Baseball: Commissioner pressures Cleveland to ditch its controversial logo
CLEVELAND— The Cleveland Indians returned home to Progressive Field on Tuesday for the first time since an agonizing Game 7 defeat to the Chicago Cubs in the World Series. They raised the 2016 American League pennant and handed out rings before the focus turned back to the current season.
It is a season in which the Indians may again be one of the top teams in baseball, but it is also one in which they may have to wrestle increasingly with the issue of Chief Wahoo, the smiling caricature that has long been an Indians logo but has come to be seen as offensive and wildly outdated.
Among those who think it is time for the club to decisively move away from the logo is Major League Base- ball commissioner Rob Manfred, who in continuing discussions with the team’s ownership is beginning to apply a little bit of pressure on the club to come up with a plan of action.
In a statement to the New York Times, Pat Courtney, a spokesperson for Major League Baseball, said Manfred, in his talks with the Indians’ owners, had made clear his “desire to transition away from the Chief Wahoo logo.”
“We have specific steps in an identified process and are making progress,” Courtney added. “We are confident that a positive resolution will be reached that will be good for the game and the club.”
Although Manfred had previously acknowledged a willingness to engage in talks with the team about the logo, Courtney’s statement appears to be the first time that Manfred is identified as having staked out a clear position on the issue.
It is an issue, however, that may not be that easy to resolve. Although many people, including baseball fans around the country, would welcome the removal of Chief Wahoo, there is a significant segment of the Indians’ fan base that still cherishes the logo, which has existed in various forms since 1947.
“Chief Wahoo is the Cleveland Indians,” said Karen Hale, a local Indians fan who was outside the stadium before Tuesday’s game. “I think there comes a time when you have to take a stand for what you believe in. I don’t think it’s hurting anybody.”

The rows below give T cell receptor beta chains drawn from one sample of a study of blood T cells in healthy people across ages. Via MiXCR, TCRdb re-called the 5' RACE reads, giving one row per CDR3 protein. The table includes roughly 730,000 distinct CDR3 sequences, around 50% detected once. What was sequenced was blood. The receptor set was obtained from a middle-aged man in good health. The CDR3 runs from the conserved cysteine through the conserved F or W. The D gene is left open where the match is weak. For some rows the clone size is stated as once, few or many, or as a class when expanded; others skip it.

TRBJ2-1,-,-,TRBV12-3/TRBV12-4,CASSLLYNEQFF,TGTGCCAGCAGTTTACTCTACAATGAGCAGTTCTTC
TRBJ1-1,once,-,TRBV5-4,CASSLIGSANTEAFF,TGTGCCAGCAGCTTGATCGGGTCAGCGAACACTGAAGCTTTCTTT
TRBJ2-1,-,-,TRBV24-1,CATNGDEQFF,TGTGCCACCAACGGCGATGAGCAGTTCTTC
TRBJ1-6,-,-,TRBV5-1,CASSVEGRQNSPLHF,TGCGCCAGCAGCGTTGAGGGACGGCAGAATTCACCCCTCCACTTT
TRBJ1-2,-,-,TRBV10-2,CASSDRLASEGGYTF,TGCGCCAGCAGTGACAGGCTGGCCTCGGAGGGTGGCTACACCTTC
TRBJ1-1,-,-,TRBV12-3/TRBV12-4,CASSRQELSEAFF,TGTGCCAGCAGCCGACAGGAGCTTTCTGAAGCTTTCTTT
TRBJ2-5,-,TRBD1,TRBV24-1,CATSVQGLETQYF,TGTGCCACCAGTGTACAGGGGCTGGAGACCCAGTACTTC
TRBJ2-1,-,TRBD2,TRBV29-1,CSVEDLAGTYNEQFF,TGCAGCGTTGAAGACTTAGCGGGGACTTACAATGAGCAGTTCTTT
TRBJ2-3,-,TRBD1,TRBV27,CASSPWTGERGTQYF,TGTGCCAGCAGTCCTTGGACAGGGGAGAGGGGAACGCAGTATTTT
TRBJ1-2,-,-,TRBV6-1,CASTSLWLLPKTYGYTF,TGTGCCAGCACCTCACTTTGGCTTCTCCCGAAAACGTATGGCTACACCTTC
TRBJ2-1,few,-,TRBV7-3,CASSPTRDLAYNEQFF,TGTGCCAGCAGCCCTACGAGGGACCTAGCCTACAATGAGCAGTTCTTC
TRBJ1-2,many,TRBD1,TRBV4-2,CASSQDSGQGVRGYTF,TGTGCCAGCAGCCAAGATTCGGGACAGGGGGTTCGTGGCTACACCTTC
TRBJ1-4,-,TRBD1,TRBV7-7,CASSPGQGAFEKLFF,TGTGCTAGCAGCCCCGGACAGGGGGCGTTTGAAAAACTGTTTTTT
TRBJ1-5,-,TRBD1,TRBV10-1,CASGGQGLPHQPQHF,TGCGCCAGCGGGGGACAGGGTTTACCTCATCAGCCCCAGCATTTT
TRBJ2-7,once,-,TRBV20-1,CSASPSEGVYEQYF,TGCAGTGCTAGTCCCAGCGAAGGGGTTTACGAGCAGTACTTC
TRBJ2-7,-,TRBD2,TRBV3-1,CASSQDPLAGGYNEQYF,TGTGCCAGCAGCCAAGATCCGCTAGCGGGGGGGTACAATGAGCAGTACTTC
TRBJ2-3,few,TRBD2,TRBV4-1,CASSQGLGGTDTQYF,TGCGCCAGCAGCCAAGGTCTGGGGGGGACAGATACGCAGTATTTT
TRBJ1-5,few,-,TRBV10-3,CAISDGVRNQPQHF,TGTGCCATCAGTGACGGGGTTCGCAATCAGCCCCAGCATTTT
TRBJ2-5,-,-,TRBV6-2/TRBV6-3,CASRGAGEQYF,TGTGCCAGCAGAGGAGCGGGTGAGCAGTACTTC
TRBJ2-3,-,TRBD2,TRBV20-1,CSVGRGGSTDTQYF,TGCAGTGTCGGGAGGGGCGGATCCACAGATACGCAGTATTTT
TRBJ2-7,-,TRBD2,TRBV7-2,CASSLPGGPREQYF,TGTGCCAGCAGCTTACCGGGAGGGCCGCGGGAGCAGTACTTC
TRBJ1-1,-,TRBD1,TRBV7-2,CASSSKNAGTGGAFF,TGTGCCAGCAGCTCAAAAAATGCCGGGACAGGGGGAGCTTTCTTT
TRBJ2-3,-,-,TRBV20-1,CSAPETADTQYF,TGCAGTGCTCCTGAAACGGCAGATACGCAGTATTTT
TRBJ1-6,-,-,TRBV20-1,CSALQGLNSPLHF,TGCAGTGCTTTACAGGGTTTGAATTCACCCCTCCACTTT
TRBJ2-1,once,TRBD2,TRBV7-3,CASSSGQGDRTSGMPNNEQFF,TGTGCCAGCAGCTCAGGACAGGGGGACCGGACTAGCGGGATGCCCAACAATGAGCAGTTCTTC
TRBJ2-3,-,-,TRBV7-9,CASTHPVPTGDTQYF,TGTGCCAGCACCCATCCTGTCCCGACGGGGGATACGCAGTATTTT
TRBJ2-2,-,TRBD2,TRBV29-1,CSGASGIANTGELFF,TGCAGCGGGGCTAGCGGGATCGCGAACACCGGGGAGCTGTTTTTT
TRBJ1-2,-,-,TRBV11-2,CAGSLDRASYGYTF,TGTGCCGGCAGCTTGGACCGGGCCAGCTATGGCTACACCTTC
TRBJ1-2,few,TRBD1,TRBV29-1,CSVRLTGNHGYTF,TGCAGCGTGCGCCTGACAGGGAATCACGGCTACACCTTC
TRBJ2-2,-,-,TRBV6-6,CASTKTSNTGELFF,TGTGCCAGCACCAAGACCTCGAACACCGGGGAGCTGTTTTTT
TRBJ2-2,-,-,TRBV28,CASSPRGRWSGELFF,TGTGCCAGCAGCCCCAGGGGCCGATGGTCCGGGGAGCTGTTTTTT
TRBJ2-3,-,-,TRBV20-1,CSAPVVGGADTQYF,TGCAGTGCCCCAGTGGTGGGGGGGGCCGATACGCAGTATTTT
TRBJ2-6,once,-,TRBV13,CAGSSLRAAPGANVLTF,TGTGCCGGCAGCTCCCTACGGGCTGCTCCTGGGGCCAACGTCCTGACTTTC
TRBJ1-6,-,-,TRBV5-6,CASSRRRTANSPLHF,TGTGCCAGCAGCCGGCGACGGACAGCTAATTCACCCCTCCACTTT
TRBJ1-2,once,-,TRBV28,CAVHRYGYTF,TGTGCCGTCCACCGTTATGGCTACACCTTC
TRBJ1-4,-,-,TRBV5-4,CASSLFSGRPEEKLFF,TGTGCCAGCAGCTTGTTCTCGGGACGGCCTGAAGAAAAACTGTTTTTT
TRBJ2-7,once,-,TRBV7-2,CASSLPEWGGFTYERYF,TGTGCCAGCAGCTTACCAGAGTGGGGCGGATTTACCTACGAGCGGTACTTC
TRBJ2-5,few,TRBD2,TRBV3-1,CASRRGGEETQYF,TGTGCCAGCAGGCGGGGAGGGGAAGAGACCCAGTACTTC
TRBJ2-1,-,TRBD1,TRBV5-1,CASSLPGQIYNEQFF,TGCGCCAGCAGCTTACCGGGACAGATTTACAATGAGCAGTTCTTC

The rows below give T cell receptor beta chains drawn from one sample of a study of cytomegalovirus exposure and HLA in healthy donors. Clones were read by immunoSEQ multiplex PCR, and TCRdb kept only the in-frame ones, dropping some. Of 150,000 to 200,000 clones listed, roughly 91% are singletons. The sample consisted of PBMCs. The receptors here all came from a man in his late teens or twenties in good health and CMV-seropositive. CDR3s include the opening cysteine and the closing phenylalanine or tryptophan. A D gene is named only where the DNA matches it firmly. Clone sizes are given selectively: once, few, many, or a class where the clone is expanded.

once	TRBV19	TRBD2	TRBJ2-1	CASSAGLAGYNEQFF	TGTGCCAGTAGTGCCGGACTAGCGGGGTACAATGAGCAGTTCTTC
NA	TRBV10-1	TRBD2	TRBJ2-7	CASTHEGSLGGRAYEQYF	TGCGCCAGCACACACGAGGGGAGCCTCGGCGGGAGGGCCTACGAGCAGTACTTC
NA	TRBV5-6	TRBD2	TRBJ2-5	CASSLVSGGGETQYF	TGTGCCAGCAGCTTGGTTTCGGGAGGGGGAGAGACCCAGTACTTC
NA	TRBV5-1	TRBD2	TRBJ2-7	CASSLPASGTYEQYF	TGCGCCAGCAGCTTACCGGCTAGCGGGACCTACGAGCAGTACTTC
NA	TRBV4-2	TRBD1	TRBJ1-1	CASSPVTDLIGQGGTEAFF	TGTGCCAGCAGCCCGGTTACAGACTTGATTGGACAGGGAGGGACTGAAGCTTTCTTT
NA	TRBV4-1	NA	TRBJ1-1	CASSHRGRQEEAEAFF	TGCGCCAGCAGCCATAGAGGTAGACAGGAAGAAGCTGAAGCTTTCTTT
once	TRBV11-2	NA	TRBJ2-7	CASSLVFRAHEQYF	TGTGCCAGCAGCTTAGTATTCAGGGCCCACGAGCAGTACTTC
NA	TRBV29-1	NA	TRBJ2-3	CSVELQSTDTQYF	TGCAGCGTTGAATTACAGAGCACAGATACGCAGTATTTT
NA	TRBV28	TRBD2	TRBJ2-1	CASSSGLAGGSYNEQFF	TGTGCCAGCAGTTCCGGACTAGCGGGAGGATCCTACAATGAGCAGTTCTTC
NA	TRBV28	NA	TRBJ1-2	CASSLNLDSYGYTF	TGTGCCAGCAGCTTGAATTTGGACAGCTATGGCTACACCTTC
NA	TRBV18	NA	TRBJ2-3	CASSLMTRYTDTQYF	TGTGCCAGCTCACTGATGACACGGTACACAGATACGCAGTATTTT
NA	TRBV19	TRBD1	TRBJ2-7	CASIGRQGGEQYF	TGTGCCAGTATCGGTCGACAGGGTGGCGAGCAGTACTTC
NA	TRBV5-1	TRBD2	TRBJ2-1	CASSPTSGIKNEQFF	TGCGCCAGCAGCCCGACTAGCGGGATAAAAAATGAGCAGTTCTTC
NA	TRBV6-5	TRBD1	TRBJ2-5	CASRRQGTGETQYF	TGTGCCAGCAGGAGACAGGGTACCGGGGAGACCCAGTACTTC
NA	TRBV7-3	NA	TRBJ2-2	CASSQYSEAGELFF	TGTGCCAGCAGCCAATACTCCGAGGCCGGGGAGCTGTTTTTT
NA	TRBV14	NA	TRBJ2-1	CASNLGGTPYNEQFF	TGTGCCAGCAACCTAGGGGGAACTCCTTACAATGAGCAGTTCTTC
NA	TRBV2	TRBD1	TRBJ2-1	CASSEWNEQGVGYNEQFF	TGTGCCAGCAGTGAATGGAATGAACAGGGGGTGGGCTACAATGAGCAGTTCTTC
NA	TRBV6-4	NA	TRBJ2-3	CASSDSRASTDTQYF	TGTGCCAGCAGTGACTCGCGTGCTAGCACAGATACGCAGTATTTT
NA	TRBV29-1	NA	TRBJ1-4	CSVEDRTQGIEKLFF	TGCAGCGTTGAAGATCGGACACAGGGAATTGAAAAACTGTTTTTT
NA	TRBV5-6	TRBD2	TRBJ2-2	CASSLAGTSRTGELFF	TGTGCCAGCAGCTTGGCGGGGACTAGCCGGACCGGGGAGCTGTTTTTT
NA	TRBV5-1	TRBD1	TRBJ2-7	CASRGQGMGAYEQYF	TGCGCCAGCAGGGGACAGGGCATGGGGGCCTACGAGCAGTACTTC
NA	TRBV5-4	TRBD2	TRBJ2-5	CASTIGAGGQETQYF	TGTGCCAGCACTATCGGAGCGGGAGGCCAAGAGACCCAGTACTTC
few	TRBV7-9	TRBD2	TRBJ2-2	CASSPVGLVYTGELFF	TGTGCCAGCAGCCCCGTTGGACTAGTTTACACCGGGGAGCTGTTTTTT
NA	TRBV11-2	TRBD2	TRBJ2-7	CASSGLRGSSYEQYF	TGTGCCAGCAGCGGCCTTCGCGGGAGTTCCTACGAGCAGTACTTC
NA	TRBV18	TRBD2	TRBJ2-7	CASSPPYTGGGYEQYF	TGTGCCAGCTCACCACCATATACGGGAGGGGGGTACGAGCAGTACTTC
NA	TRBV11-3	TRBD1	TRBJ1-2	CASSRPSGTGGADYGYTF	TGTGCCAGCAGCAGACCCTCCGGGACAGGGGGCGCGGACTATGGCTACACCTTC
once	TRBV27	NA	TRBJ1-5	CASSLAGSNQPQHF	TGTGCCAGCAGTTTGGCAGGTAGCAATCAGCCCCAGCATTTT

Philip Yenyo, executive director of the American Indian Movement of Ohio, has been protesting at the Indians’ opening day games for years and vehemently disagrees with Hale and others with similar views. He would prefer the team eliminate the Indians name as well, but he would be happy for it to start with the logo.
During this year’s protest, Yenyo engaged in a cordial conversation with a team employee. And Yenyo said that over the years the Indians had been very co-operative in arranging for security to protect the twodozen or so protesters who do show up outside the stadium.
Still, as Yenyo spoke through a megaphone at Tuesday’s demonstration, a man barrelled through the protesters and yelled at him: “It’s a caricature. Get over it.”
At Tuesday’s game, the Chief Wahoo logo could not be seen anywhere on the stadium building or on the field, but it was on the left sleeves of the blue jerseys worn by the Indians players and on their caps.
The logo could also be found on many items in the team souvenir shop, along with stickers depicting an even harsher representation of Chief Wahoo from an earlier period. For now, at least, the logo still survives and even thrives.
Cleveland’s MLB team has used the Chief Wahoo logo in various forms since 1947.